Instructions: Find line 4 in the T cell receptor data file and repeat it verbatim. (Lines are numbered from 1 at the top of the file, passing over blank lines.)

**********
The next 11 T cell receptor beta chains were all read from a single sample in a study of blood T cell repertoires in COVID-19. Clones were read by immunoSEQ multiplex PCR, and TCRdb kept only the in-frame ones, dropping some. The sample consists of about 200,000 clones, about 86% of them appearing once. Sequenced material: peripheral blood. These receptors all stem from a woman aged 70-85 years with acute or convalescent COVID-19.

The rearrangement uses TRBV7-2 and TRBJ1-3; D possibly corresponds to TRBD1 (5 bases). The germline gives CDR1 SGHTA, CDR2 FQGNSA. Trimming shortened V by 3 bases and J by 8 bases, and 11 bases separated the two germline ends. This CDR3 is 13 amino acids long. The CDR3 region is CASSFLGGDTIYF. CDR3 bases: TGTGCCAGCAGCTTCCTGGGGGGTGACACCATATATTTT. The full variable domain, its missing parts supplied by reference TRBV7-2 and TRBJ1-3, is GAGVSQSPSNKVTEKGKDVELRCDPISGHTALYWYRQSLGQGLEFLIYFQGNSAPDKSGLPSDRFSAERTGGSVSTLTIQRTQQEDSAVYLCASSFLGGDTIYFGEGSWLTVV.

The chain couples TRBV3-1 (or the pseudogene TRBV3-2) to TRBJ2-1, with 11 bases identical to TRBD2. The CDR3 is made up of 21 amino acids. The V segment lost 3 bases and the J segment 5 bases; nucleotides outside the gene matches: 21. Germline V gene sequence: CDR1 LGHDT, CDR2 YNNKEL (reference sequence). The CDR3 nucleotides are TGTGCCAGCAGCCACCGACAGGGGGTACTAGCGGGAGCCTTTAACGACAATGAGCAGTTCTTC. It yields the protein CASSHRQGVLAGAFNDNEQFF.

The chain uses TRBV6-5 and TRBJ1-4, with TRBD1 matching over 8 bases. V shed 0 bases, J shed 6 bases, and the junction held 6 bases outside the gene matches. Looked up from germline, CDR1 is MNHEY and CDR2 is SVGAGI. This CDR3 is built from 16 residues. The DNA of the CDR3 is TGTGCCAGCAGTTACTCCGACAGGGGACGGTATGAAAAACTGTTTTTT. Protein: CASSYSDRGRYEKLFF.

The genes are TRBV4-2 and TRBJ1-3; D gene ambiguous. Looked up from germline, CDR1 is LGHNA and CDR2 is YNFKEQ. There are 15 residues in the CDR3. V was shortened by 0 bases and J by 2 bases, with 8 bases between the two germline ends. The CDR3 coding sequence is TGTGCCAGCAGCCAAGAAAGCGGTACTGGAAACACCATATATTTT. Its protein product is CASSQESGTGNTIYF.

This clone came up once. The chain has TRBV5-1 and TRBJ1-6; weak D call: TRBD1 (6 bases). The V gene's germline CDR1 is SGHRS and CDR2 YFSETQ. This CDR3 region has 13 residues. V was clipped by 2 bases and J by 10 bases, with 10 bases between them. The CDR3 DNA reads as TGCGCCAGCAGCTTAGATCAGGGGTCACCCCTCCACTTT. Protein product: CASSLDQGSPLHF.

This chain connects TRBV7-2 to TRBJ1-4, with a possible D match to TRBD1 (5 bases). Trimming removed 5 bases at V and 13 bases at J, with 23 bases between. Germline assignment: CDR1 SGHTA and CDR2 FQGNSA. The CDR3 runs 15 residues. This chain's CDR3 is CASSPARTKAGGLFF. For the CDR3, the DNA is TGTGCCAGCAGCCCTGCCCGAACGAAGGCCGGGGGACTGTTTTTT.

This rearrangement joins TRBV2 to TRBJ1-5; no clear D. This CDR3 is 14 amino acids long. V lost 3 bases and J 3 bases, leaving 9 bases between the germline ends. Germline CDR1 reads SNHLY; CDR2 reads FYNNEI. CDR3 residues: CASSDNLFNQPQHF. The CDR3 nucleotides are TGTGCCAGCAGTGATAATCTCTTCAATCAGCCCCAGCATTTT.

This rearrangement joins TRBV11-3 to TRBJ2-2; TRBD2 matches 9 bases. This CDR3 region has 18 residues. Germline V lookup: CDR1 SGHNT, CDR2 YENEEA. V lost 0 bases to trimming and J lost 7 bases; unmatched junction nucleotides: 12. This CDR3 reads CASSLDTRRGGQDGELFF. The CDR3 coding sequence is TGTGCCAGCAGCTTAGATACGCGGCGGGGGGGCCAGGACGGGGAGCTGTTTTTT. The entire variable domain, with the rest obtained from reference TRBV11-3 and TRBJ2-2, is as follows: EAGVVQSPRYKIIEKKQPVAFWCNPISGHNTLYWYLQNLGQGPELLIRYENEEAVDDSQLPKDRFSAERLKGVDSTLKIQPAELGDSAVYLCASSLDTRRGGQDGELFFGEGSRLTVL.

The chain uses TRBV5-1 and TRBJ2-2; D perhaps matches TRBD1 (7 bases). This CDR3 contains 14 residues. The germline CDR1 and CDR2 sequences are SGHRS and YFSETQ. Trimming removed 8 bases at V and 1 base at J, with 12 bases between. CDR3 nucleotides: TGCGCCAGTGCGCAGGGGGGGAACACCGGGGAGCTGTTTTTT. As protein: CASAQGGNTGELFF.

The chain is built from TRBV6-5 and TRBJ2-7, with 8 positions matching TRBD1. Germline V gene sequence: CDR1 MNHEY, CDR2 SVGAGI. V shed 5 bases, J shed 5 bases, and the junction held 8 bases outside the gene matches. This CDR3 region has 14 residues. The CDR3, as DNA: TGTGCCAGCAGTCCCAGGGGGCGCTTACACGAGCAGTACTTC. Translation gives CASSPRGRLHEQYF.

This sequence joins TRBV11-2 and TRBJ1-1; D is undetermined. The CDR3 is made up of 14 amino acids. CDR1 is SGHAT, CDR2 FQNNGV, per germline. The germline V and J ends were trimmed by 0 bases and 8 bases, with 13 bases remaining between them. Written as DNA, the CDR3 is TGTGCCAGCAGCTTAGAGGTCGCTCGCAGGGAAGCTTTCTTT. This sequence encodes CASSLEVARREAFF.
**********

The chain uses TRBV6-5 and TRBJ1-4, with TRBD1 matching over 8 bases. V shed 0 bases, J shed 6 bases, and the junction held 6 bases outside the gene matches. Looked up from germline, CDR1 is MNHEY and CDR2 is SVGAGI. This CDR3 is built from 16 residues. The DNA of the CDR3 is TGTGCCAGCAGTTACTCCGACAGGGGACGGTATGAAAAACTGTTTTTT. Protein: CASSYSDRGRYEKLFF.